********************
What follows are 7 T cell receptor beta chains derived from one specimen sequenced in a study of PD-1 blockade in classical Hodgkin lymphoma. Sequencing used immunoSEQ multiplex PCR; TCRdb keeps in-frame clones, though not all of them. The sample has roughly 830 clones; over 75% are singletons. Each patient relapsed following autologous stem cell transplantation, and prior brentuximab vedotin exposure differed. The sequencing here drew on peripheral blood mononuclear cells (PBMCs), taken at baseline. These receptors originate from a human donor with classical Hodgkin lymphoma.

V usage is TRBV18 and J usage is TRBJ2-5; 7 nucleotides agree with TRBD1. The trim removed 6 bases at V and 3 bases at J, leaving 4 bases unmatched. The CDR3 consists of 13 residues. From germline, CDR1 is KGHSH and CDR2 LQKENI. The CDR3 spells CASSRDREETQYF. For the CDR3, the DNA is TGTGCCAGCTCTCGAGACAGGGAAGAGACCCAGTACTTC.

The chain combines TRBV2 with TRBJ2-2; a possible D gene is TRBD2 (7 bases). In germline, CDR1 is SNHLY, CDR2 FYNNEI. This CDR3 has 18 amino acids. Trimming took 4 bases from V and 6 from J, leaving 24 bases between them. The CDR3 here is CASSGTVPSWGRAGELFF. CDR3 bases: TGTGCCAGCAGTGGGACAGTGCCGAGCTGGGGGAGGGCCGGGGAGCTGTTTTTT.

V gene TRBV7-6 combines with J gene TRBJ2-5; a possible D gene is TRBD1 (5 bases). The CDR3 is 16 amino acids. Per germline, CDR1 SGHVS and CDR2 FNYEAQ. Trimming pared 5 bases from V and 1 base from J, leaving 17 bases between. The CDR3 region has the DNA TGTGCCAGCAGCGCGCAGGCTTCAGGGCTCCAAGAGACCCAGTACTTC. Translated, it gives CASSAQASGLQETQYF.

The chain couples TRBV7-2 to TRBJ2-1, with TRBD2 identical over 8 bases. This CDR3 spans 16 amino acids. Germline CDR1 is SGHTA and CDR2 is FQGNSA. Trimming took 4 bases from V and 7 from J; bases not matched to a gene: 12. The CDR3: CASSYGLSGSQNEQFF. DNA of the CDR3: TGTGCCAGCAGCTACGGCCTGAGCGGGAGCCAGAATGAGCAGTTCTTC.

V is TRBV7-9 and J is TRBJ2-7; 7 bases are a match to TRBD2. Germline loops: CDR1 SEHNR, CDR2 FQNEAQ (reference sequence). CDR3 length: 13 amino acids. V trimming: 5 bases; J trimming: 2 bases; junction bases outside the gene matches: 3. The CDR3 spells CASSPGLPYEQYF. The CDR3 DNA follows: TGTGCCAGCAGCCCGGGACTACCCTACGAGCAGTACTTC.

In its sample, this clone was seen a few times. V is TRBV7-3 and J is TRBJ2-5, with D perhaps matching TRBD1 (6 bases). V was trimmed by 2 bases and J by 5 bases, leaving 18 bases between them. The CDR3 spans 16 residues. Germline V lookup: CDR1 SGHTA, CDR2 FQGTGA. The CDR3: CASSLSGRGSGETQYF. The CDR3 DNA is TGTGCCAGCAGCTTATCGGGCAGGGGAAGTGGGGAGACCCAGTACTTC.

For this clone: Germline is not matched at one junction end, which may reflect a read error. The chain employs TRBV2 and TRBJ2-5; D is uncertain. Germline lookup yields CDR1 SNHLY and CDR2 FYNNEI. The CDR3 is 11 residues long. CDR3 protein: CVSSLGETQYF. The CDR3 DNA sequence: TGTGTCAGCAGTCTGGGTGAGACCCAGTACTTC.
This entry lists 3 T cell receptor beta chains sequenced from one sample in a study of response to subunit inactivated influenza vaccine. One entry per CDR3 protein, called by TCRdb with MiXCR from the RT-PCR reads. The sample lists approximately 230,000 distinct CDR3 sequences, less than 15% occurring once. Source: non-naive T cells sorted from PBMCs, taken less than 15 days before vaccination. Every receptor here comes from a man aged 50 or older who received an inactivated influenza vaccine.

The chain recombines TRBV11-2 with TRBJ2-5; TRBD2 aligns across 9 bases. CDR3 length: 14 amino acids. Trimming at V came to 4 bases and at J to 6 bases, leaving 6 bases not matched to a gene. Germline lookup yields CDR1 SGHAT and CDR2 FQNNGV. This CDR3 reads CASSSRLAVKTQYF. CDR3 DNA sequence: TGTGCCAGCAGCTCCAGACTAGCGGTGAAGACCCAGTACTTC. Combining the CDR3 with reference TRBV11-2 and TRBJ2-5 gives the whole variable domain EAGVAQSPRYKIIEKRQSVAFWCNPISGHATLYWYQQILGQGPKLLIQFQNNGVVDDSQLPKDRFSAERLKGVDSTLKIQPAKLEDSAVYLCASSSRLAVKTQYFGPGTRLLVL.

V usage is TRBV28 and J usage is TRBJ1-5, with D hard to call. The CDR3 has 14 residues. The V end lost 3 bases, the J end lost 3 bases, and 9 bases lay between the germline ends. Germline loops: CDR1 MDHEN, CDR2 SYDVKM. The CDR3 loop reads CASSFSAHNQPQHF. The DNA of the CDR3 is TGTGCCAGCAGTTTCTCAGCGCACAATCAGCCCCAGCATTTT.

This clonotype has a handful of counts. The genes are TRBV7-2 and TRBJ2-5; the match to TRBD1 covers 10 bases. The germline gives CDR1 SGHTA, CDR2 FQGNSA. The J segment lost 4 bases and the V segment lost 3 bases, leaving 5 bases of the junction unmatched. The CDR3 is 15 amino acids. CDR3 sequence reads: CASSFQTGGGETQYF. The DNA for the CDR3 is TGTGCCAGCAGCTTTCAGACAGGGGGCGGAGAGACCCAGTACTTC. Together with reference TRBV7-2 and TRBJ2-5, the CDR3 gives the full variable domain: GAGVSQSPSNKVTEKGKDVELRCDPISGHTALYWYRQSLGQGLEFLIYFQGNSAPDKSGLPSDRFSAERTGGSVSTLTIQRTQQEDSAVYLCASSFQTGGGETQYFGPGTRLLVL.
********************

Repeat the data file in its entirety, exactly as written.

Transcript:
What follows are 7 T cell receptor beta chains derived from one specimen sequenced in a study of PD-1 blockade in classical Hodgkin lymphoma. Sequencing used immunoSEQ multiplex PCR; TCRdb keeps in-frame clones, though not all of them. The sample has roughly 830 clones; over 75% are singletons. Each patient relapsed following autologous stem cell transplantation, and prior brentuximab vedotin exposure differed. The sequencing here drew on peripheral blood mononuclear cells (PBMCs), taken at baseline. These receptors originate from a human donor with classical Hodgkin lymphoma.

V usage is TRBV18 and J usage is TRBJ2-5; 7 nucleotides agree with TRBD1. The trim removed 6 bases at V and 3 bases at J, leaving 4 bases unmatched. The CDR3 consists of 13 residues. From germline, CDR1 is KGHSH and CDR2 LQKENI. The CDR3 spells CASSRDREETQYF. For the CDR3, the DNA is TGTGCCAGCTCTCGAGACAGGGAAGAGACCCAGTACTTC.

The chain combines TRBV2 with TRBJ2-2; a possible D gene is TRBD2 (7 bases). In germline, CDR1 is SNHLY, CDR2 FYNNEI. This CDR3 has 18 amino acids. Trimming took 4 bases from V and 6 from J, leaving 24 bases between them. The CDR3 here is CASSGTVPSWGRAGELFF. CDR3 bases: TGTGCCAGCAGTGGGACAGTGCCGAGCTGGGGGAGGGCCGGGGAGCTGTTTTTT.

V gene TRBV7-6 combines with J gene TRBJ2-5; a possible D gene is TRBD1 (5 bases). The CDR3 is 16 amino acids. Per germline, CDR1 SGHVS and CDR2 FNYEAQ. Trimming pared 5 bases from V and 1 base from J, leaving 17 bases between. The CDR3 region has the DNA TGTGCCAGCAGCGCGCAGGCTTCAGGGCTCCAAGAGACCCAGTACTTC. Translated, it gives CASSAQASGLQETQYF.

The chain couples TRBV7-2 to TRBJ2-1, with TRBD2 identical over 8 bases. This CDR3 spans 16 amino acids. Germline CDR1 is SGHTA and CDR2 is FQGNSA. Trimming took 4 bases from V and 7 from J; bases not matched to a gene: 12. The CDR3: CASSYGLSGSQNEQFF. DNA of the CDR3: TGTGCCAGCAGCTACGGCCTGAGCGGGAGCCAGAATGAGCAGTTCTTC.

V is TRBV7-9 and J is TRBJ2-7; 7 bases are a match to TRBD2. Germline loops: CDR1 SEHNR, CDR2 FQNEAQ (reference sequence). CDR3 length: 13 amino acids. V trimming: 5 bases; J trimming: 2 bases; junction bases outside the gene matches: 3. The CDR3 spells CASSPGLPYEQYF. The CDR3 DNA follows: TGTGCCAGCAGCCCGGGACTACCCTACGAGCAGTACTTC.

In its sample, this clone was seen a few times. V is TRBV7-3 and J is TRBJ2-5, with D perhaps matching TRBD1 (6 bases). V was trimmed by 2 bases and J by 5 bases, leaving 18 bases between them. The CDR3 spans 16 residues. Germline V lookup: CDR1 SGHTA, CDR2 FQGTGA. The CDR3: CASSLSGRGSGETQYF. The CDR3 DNA is TGTGCCAGCAGCTTATCGGGCAGGGGAAGTGGGGAGACCCAGTACTTC.

For this clone: Germline is not matched at one junction end, which may reflect a read error. The chain employs TRBV2 and TRBJ2-5; D is uncertain. Germline lookup yields CDR1 SNHLY and CDR2 FYNNEI. The CDR3 is 11 residues long. CDR3 protein: CVSSLGETQYF. The CDR3 DNA sequence: TGTGTCAGCAGTCTGGGTGAGACCCAGTACTTC.
This entry lists 3 T cell receptor beta chains sequenced from one sample in a study of response to subunit inactivated influenza vaccine. One entry per CDR3 protein, called by TCRdb with MiXCR from the RT-PCR reads. The sample lists approximately 230,000 distinct CDR3 sequences, less than 15% occurring once. Source: non-naive T cells sorted from PBMCs, taken less than 15 days before vaccination. Every receptor here comes from a man aged 50 or older who received an inactivated influenza vaccine.

The chain recombines TRBV11-2 with TRBJ2-5; TRBD2 aligns across 9 bases. CDR3 length: 14 amino acids. Trimming at V came to 4 bases and at J to 6 bases, leaving 6 bases not matched to a gene. Germline lookup yields CDR1 SGHAT and CDR2 FQNNGV. This CDR3 reads CASSSRLAVKTQYF. CDR3 DNA sequence: TGTGCCAGCAGCTCCAGACTAGCGGTGAAGACCCAGTACTTC. Combining the CDR3 with reference TRBV11-2 and TRBJ2-5 gives the whole variable domain EAGVAQSPRYKIIEKRQSVAFWCNPISGHATLYWYQQILGQGPKLLIQFQNNGVVDDSQLPKDRFSAERLKGVDSTLKIQPAKLEDSAVYLCASSSRLAVKTQYFGPGTRLLVL.

V usage is TRBV28 and J usage is TRBJ1-5, with D hard to call. The CDR3 has 14 residues. The V end lost 3 bases, the J end lost 3 bases, and 9 bases lay between the germline ends. Germline loops: CDR1 MDHEN, CDR2 SYDVKM. The CDR3 loop reads CASSFSAHNQPQHF. The DNA of the CDR3 is TGTGCCAGCAGTTTCTCAGCGCACAATCAGCCCCAGCATTTT.

This clonotype has a handful of counts. The genes are TRBV7-2 and TRBJ2-5; the match to TRBD1 covers 10 bases. The germline gives CDR1 SGHTA, CDR2 FQGNSA. The J segment lost 4 bases and the V segment lost 3 bases, leaving 5 bases of the junction unmatched. The CDR3 is 15 amino acids. CDR3 sequence reads: CASSFQTGGGETQYF. The DNA for the CDR3 is TGTGCCAGCAGCTTTCAGACAGGGGGCGGAGAGACCCAGTACTTC. Together with reference TRBV7-2 and TRBJ2-5, the CDR3 gives the full variable domain: GAGVSQSPSNKVTEKGKDVELRCDPISGHTALYWYRQSLGQGLEFLIYFQGNSAPDKSGLPSDRFSAERTGGSVSTLTIQRTQQEDSAVYLCASSFQTGGGETQYFGPGTRLLVL.